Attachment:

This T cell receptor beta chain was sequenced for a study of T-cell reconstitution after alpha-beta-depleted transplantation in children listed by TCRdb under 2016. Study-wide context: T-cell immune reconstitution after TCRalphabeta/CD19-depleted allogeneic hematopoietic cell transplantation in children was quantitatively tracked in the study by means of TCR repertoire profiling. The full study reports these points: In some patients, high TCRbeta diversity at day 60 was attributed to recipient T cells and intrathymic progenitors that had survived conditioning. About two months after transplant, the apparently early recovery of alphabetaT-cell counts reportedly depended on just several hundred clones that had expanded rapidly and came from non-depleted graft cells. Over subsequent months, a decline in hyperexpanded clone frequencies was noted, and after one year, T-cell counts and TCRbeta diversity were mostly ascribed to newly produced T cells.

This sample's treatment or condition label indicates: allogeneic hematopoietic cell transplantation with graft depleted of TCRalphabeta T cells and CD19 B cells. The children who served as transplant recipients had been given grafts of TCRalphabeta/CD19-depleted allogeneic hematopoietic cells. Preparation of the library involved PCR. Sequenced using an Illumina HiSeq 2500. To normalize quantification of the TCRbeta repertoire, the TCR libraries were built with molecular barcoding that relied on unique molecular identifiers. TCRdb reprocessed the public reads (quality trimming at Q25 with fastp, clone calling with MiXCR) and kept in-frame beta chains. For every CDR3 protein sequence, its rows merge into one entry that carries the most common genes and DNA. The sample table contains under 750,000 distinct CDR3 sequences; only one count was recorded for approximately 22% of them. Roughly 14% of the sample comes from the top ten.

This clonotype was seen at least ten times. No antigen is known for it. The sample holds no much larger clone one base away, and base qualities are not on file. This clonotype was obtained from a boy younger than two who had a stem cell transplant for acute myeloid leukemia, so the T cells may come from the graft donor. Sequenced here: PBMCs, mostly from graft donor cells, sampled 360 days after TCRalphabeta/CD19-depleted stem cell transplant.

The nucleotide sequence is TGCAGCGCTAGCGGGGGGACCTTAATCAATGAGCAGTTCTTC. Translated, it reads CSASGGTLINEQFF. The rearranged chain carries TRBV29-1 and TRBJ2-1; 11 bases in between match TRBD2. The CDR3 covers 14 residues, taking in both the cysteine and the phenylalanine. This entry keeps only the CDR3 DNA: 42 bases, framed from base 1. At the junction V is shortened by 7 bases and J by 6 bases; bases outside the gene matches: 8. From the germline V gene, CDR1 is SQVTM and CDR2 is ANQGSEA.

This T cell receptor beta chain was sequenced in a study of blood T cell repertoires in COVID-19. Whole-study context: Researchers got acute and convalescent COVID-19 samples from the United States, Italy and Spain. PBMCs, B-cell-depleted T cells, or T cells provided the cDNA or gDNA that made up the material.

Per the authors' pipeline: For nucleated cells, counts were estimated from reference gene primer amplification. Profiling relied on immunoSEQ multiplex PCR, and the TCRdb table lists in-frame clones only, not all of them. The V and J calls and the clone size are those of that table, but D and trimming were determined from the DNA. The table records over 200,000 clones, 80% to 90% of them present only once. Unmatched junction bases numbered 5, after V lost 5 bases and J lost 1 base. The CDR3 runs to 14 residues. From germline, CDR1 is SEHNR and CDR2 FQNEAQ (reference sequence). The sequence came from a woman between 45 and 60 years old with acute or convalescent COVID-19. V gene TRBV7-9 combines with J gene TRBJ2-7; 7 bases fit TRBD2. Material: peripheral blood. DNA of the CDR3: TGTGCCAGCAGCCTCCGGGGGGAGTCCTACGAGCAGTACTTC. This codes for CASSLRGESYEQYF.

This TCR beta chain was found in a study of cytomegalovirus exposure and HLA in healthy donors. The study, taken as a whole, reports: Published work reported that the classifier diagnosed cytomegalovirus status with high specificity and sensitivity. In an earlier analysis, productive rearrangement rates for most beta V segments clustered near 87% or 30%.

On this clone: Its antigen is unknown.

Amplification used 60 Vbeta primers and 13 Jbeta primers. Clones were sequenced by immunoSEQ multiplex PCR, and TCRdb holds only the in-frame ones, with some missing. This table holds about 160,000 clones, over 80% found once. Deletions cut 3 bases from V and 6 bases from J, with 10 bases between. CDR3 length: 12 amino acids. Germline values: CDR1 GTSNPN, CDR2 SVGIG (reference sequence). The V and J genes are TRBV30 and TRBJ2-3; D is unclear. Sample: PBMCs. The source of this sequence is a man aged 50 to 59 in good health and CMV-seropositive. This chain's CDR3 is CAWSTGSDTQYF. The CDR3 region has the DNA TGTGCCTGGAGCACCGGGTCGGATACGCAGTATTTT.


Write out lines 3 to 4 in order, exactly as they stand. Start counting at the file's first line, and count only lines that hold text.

This clonotype was seen at least ten times. No antigen is known for it. The sample holds no much larger clone one base away, and base qualities are not on file. This clonotype was obtained from a boy younger than two who had a stem cell transplant for acute myeloid leukemia, so the T cells may come from the graft donor. Sequenced here: PBMCs, mostly from graft donor cells, sampled 360 days after TCRalphabeta/CD19-depleted stem cell transplant.

The nucleotide sequence is TGCAGCGCTAGCGGGGGGACCTTAATCAATGAGCAGTTCTTC. Translated, it reads CSASGGTLINEQFF. The rearranged chain carries TRBV29-1 and TRBJ2-1; 11 bases in between match TRBD2. The CDR3 covers 14 residues, taking in both the cysteine and the phenylalanine. This entry keeps only the CDR3 DNA: 42 bases, framed from base 1. At the junction V is shortened by 7 bases and J by 6 bases; bases outside the gene matches: 8. From the germline V gene, CDR1 is SQVTM and CDR2 is ANQGSEA.